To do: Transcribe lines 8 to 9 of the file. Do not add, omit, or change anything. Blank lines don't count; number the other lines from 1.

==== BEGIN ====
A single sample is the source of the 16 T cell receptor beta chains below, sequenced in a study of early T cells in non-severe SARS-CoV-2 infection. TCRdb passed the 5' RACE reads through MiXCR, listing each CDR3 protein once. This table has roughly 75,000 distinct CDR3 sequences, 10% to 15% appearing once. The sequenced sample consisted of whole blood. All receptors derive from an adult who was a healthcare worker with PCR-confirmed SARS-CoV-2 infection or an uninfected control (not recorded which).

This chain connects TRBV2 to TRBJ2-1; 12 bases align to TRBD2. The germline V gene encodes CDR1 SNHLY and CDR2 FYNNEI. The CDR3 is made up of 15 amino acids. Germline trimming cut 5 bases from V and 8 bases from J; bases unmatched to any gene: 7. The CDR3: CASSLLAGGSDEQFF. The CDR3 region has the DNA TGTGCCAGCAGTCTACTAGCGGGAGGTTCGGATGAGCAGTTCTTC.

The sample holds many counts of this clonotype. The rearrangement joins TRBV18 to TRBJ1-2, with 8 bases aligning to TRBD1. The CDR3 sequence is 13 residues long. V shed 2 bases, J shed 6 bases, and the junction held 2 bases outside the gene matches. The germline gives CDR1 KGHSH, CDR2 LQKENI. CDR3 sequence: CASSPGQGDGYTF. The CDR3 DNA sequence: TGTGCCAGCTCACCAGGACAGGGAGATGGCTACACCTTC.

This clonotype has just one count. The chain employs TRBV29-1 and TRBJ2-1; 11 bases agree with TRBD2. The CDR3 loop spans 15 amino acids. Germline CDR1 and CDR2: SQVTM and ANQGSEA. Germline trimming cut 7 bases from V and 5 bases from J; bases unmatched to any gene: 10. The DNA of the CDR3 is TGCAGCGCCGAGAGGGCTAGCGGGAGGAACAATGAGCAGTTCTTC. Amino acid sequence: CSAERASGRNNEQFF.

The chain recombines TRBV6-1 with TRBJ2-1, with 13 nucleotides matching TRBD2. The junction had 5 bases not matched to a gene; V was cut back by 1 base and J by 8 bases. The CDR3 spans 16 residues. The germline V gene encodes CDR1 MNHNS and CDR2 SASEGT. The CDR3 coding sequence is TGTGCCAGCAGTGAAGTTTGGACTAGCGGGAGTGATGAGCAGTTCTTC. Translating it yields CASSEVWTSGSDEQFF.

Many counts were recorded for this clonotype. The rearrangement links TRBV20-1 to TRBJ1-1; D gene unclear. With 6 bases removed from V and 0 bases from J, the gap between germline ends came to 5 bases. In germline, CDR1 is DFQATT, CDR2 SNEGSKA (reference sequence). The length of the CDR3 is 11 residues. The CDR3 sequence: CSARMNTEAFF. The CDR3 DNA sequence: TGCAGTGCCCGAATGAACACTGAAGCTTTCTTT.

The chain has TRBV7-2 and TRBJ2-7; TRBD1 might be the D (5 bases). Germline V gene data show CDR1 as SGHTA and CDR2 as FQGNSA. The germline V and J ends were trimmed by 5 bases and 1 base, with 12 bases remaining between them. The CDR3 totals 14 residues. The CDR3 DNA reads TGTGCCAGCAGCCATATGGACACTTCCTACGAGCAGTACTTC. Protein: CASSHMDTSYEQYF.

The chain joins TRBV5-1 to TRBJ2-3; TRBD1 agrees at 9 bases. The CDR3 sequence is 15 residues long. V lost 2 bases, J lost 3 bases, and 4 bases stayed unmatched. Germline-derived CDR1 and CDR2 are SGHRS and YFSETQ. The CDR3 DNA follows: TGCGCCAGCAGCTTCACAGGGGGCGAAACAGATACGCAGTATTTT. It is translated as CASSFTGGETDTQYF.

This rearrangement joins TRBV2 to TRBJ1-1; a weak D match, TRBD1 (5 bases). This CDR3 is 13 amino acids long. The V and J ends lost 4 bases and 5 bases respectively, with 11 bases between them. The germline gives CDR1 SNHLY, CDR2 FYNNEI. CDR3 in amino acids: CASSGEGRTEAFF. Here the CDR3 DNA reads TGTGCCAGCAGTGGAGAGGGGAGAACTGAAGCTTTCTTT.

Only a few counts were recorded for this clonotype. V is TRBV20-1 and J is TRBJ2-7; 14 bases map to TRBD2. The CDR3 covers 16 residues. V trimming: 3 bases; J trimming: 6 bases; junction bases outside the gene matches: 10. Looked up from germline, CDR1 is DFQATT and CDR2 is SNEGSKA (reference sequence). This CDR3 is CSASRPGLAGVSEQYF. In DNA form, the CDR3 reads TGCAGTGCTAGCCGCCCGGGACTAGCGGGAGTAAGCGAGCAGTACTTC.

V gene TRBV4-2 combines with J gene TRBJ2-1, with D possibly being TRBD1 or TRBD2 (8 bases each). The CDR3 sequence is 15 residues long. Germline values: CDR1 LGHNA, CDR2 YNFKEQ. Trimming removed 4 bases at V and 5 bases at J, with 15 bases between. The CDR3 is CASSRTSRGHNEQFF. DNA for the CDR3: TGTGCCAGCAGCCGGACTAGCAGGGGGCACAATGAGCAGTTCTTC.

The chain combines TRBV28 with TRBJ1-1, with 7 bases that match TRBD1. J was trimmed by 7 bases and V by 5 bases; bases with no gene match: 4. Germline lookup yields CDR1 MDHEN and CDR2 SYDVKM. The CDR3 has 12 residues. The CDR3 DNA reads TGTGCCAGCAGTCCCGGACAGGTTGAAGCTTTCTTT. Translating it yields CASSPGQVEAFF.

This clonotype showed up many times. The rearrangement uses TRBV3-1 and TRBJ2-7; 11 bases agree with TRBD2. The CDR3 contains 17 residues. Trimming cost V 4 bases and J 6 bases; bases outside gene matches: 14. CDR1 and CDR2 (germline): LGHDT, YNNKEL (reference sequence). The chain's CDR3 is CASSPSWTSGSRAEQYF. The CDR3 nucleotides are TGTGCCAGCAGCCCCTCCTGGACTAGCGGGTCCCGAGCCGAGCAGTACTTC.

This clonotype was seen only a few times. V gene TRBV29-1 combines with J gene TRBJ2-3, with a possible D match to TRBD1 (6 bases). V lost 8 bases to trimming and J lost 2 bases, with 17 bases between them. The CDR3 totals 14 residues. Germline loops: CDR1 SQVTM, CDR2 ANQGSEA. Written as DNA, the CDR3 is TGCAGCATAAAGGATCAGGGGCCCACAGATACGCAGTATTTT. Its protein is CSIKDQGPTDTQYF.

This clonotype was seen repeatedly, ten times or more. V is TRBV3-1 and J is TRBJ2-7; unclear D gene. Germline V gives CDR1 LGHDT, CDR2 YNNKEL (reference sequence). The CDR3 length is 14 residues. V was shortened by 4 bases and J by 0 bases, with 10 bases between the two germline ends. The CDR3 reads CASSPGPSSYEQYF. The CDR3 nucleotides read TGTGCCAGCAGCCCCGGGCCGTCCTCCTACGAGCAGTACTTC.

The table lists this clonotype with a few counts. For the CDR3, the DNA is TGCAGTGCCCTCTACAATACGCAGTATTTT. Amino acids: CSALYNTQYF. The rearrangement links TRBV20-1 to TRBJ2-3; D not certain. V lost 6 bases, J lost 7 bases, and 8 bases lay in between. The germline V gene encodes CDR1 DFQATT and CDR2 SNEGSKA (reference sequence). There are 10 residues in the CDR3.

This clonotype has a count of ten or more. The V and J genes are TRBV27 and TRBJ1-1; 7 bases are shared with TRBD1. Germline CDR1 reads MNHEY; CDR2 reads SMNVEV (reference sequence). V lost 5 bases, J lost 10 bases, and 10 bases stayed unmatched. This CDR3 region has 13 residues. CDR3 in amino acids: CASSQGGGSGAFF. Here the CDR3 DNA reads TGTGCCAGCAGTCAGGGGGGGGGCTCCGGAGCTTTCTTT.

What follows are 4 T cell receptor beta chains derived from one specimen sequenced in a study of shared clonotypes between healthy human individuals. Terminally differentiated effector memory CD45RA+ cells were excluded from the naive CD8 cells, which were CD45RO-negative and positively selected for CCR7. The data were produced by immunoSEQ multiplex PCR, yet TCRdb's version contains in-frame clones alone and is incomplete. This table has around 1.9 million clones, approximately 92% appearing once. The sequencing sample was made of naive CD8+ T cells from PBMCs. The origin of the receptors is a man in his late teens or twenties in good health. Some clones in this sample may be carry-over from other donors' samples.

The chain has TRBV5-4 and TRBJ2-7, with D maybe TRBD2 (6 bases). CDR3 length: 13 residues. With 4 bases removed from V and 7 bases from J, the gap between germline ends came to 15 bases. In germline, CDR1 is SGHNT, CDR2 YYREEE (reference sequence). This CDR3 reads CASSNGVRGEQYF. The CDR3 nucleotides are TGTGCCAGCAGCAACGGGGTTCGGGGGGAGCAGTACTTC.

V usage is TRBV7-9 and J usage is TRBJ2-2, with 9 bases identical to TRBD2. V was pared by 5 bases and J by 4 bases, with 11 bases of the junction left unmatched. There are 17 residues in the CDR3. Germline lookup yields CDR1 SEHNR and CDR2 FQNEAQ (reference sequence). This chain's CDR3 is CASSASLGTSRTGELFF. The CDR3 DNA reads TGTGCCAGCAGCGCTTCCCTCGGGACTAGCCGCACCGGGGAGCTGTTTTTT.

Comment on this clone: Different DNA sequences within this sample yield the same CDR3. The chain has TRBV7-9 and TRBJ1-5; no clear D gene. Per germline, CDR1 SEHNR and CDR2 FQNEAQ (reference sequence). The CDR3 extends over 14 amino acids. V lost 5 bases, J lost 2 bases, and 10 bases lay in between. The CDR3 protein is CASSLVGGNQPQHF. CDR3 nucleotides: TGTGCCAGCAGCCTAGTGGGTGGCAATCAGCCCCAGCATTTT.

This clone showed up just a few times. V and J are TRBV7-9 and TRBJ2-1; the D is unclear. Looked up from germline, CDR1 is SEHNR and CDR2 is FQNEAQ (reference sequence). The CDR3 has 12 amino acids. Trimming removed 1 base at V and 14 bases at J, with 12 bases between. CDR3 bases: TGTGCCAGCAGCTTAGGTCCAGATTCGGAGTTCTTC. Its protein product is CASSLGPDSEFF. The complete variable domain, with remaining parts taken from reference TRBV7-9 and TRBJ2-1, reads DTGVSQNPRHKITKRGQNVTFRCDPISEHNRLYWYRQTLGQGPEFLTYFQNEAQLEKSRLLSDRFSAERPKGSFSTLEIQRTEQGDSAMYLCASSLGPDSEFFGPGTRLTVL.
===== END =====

The chain joins TRBV5-1 to TRBJ2-3; TRBD1 agrees at 9 bases. The CDR3 sequence is 15 residues long. V lost 2 bases, J lost 3 bases, and 4 bases stayed unmatched. Germline-derived CDR1 and CDR2 are SGHRS and YFSETQ. The CDR3 DNA follows: TGCGCCAGCAGCTTCACAGGGGGCGAAACAGATACGCAGTATTTT. It is translated as CASSFTGGETDTQYF.

This rearrangement joins TRBV2 to TRBJ1-1; a weak D match, TRBD1 (5 bases). This CDR3 is 13 amino acids long. The V and J ends lost 4 bases and 5 bases respectively, with 11 bases between them. The germline gives CDR1 SNHLY, CDR2 FYNNEI. CDR3 in amino acids: CASSGEGRTEAFF. Here the CDR3 DNA reads TGTGCCAGCAGTGGAGAGGGGAGAACTGAAGCTTTCTTT.